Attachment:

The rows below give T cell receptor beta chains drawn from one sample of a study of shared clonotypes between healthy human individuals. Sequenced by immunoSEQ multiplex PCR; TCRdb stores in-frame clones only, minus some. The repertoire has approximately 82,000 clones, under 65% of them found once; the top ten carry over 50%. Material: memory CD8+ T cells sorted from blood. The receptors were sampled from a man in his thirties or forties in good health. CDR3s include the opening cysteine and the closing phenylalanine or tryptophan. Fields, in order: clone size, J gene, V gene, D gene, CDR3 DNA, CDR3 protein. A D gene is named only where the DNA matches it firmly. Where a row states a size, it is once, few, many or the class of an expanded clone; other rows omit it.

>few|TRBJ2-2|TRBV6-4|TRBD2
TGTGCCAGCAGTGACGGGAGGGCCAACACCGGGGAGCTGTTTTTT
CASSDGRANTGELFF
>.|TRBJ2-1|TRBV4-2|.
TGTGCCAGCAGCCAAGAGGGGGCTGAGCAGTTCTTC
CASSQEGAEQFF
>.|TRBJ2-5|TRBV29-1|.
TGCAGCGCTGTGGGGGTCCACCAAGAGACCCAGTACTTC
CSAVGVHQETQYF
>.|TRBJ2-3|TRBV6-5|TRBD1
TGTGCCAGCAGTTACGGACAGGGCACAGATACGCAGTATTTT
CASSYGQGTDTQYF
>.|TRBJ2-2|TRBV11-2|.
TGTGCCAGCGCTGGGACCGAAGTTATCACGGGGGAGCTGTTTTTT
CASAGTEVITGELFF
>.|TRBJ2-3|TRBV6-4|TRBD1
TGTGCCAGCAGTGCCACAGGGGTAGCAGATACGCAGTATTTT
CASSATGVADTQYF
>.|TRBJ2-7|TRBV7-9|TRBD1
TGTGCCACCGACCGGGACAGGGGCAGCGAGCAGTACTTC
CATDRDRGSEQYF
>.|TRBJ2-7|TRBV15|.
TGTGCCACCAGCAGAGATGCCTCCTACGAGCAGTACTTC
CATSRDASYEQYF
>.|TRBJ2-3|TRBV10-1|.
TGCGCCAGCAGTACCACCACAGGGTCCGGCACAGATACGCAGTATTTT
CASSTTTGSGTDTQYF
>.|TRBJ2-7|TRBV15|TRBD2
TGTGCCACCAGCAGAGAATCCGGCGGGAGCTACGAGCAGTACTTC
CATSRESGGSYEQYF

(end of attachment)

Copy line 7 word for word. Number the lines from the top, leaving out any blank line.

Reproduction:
CASSQEGAEQFF